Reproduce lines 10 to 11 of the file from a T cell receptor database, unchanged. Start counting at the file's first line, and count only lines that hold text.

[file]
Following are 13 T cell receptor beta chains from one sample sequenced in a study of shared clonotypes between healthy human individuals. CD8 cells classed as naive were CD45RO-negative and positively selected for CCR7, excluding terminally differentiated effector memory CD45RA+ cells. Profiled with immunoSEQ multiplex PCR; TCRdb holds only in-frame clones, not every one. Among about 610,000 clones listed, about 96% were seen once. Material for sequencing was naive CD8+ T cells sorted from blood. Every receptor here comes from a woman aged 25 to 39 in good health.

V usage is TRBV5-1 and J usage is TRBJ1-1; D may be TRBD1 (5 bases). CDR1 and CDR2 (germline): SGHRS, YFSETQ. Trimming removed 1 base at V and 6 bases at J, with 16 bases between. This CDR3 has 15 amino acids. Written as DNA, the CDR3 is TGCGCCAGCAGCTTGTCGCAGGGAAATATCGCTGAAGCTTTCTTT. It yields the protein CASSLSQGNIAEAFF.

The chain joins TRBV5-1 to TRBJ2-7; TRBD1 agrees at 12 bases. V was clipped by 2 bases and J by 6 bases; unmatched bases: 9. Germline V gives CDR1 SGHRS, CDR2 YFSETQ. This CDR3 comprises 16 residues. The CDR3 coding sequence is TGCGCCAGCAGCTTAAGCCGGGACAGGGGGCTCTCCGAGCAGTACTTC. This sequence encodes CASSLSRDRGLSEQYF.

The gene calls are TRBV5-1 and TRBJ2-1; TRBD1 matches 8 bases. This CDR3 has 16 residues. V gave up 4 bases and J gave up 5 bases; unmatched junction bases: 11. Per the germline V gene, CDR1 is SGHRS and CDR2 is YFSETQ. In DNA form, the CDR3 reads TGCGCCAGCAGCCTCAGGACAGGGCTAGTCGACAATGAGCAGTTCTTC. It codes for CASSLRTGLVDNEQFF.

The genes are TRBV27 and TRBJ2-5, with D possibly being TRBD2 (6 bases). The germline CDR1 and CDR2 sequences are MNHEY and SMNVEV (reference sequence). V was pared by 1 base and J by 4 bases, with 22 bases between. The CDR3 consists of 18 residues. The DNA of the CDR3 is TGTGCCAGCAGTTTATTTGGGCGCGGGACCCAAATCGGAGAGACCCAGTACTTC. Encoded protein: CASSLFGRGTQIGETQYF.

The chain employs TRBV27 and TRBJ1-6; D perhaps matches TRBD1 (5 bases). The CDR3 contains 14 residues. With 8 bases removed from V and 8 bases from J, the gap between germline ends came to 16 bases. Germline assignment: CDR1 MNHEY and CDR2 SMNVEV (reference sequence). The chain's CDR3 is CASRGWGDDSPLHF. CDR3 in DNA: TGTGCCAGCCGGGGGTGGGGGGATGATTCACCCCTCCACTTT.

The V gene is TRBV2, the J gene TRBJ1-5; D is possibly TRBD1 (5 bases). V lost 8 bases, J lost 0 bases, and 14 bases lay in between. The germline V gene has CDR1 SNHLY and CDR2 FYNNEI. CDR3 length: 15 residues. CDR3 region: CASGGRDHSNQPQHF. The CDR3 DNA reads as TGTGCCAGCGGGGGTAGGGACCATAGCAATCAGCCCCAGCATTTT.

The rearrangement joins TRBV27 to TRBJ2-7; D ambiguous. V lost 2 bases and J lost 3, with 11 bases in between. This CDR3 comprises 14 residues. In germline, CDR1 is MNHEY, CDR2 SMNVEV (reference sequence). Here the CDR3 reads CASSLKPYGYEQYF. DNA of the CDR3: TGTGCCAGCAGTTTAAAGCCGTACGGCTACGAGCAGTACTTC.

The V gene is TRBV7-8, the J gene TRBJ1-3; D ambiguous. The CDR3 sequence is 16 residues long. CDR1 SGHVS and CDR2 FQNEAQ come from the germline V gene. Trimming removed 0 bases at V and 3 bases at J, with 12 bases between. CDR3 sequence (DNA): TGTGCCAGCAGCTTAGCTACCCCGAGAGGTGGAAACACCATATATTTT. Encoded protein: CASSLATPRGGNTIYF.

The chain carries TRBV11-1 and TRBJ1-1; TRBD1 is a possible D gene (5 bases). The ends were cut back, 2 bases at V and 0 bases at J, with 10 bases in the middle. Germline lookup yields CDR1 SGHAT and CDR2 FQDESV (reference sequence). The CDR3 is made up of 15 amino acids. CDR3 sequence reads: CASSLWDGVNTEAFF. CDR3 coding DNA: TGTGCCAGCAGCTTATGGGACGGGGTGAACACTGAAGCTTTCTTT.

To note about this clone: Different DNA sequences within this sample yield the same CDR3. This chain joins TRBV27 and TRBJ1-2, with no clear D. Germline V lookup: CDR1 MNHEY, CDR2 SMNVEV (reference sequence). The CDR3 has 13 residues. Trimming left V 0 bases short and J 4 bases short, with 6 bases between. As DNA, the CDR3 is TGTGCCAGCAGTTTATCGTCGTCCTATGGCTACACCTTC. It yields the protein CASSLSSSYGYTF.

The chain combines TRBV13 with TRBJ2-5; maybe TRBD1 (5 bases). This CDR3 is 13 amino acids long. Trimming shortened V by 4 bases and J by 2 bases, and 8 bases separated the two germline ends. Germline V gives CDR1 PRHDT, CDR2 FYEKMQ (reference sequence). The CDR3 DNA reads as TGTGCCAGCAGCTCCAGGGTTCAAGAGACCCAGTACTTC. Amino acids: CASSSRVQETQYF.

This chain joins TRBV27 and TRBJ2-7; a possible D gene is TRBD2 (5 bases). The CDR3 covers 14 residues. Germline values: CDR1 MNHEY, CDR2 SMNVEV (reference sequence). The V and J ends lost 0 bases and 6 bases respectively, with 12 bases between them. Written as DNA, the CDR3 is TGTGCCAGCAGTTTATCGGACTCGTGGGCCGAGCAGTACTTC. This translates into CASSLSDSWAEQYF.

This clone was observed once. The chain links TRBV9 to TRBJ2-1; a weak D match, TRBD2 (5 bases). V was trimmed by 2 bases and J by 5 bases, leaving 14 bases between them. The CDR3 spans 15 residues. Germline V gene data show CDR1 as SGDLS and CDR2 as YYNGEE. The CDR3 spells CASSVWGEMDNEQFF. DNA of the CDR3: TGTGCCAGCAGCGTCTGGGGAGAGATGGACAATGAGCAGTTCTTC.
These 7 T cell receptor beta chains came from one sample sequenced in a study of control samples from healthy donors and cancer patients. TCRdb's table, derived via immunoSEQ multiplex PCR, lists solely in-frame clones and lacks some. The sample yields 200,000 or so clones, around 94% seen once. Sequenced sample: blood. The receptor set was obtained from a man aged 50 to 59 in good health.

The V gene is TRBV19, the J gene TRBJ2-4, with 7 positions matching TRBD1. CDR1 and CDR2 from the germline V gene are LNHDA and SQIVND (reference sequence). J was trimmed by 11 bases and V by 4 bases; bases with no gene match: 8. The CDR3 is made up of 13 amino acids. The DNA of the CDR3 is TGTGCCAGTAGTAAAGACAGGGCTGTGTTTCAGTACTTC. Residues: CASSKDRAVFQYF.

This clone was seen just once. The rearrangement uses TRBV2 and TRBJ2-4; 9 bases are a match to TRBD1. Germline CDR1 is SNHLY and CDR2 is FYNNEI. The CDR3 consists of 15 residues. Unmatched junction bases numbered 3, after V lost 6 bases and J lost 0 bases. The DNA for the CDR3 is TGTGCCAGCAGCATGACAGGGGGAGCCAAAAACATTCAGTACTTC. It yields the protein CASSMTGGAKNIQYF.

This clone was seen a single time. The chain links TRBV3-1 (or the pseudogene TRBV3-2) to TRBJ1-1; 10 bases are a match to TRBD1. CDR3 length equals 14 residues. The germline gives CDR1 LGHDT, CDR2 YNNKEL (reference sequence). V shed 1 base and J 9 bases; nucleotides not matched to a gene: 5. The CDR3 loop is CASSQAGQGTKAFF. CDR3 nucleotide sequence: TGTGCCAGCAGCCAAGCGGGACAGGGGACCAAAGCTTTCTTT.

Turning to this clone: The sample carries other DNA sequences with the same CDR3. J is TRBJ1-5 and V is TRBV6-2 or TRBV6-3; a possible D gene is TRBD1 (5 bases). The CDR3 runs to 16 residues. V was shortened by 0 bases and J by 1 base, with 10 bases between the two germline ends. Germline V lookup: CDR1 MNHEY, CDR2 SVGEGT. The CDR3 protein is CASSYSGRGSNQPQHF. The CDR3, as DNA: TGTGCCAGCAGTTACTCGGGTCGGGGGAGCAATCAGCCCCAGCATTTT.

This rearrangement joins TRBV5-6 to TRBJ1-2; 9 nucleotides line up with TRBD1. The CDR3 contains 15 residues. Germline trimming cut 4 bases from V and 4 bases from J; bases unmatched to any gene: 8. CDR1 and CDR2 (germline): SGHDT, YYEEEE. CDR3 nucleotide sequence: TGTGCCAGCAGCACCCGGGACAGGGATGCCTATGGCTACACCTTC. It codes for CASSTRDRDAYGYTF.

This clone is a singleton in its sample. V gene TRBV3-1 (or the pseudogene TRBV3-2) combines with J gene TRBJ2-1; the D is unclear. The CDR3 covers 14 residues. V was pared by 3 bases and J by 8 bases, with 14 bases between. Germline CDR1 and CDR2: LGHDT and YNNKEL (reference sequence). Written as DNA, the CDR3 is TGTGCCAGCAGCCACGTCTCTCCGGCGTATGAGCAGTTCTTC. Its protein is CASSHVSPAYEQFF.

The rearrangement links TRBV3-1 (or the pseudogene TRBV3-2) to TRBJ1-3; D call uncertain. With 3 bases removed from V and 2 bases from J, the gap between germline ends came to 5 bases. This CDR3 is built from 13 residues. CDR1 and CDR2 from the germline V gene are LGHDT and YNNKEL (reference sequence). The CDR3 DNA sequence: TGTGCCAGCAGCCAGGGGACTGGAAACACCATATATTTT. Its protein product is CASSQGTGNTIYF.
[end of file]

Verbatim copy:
The chain carries TRBV11-1 and TRBJ1-1; TRBD1 is a possible D gene (5 bases). The ends were cut back, 2 bases at V and 0 bases at J, with 10 bases in the middle. Germline lookup yields CDR1 SGHAT and CDR2 FQDESV (reference sequence). The CDR3 is made up of 15 amino acids. CDR3 sequence reads: CASSLWDGVNTEAFF. CDR3 coding DNA: TGTGCCAGCAGCTTATGGGACGGGGTGAACACTGAAGCTTTCTTT.

To note about this clone: Different DNA sequences within this sample yield the same CDR3. This chain joins TRBV27 and TRBJ1-2, with no clear D. Germline V lookup: CDR1 MNHEY, CDR2 SMNVEV (reference sequence). The CDR3 has 13 residues. Trimming left V 0 bases short and J 4 bases short, with 6 bases between. As DNA, the CDR3 is TGTGCCAGCAGTTTATCGTCGTCCTATGGCTACACCTTC. It yields the protein CASSLSSSYGYTF.